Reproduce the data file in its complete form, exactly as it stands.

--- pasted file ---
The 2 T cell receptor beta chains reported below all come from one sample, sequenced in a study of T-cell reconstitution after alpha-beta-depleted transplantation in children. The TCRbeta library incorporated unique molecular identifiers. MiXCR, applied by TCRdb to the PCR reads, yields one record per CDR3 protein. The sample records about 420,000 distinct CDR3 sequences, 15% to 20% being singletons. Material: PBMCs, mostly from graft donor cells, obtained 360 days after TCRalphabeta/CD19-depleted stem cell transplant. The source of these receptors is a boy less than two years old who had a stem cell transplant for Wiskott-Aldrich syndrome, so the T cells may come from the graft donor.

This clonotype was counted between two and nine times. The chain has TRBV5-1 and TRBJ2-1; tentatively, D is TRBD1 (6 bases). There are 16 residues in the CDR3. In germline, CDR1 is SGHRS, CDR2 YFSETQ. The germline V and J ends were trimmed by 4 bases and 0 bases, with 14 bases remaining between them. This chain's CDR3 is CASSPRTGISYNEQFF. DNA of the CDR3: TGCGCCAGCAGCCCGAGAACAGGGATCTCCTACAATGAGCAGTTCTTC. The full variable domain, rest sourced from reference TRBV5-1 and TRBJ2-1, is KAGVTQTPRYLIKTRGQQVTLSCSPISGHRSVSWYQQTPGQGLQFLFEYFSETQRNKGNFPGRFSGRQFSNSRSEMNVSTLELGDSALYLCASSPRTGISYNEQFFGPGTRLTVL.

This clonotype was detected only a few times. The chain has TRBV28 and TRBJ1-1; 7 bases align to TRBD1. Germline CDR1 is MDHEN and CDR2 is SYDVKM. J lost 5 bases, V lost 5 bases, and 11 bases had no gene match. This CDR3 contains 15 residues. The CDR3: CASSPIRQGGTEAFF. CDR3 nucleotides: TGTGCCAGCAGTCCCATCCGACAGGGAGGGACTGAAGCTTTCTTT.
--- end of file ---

The 2 T cell receptor beta chains reported below all come from one sample, sequenced in a study of T-cell reconstitution after alpha-beta-depleted transplantation in children. The TCRbeta library incorporated unique molecular identifiers. MiXCR, applied by TCRdb to the PCR reads, yields one record per CDR3 protein. The sample records about 420,000 distinct CDR3 sequences, 15% to 20% being singletons. Material: PBMCs, mostly from graft donor cells, obtained 360 days after TCRalphabeta/CD19-depleted stem cell transplant. The source of these receptors is a boy less than two years old who had a stem cell transplant for Wiskott-Aldrich syndrome, so the T cells may come from the graft donor.

This clonotype was counted between two and nine times. The chain has TRBV5-1 and TRBJ2-1; tentatively, D is TRBD1 (6 bases). There are 16 residues in the CDR3. In germline, CDR1 is SGHRS, CDR2 YFSETQ. The germline V and J ends were trimmed by 4 bases and 0 bases, with 14 bases remaining between them. This chain's CDR3 is CASSPRTGISYNEQFF. DNA of the CDR3: TGCGCCAGCAGCCCGAGAACAGGGATCTCCTACAATGAGCAGTTCTTC. The full variable domain, rest sourced from reference TRBV5-1 and TRBJ2-1, is KAGVTQTPRYLIKTRGQQVTLSCSPISGHRSVSWYQQTPGQGLQFLFEYFSETQRNKGNFPGRFSGRQFSNSRSEMNVSTLELGDSALYLCASSPRTGISYNEQFFGPGTRLTVL.

This clonotype was detected only a few times. The chain has TRBV28 and TRBJ1-1; 7 bases align to TRBD1. Germline CDR1 is MDHEN and CDR2 is SYDVKM. J lost 5 bases, V lost 5 bases, and 11 bases had no gene match. This CDR3 contains 15 residues. The CDR3: CASSPIRQGGTEAFF. CDR3 nucleotides: TGTGCCAGCAGTCCCATCCGACAGGGAGGGACTGAAGCTTTCTTT.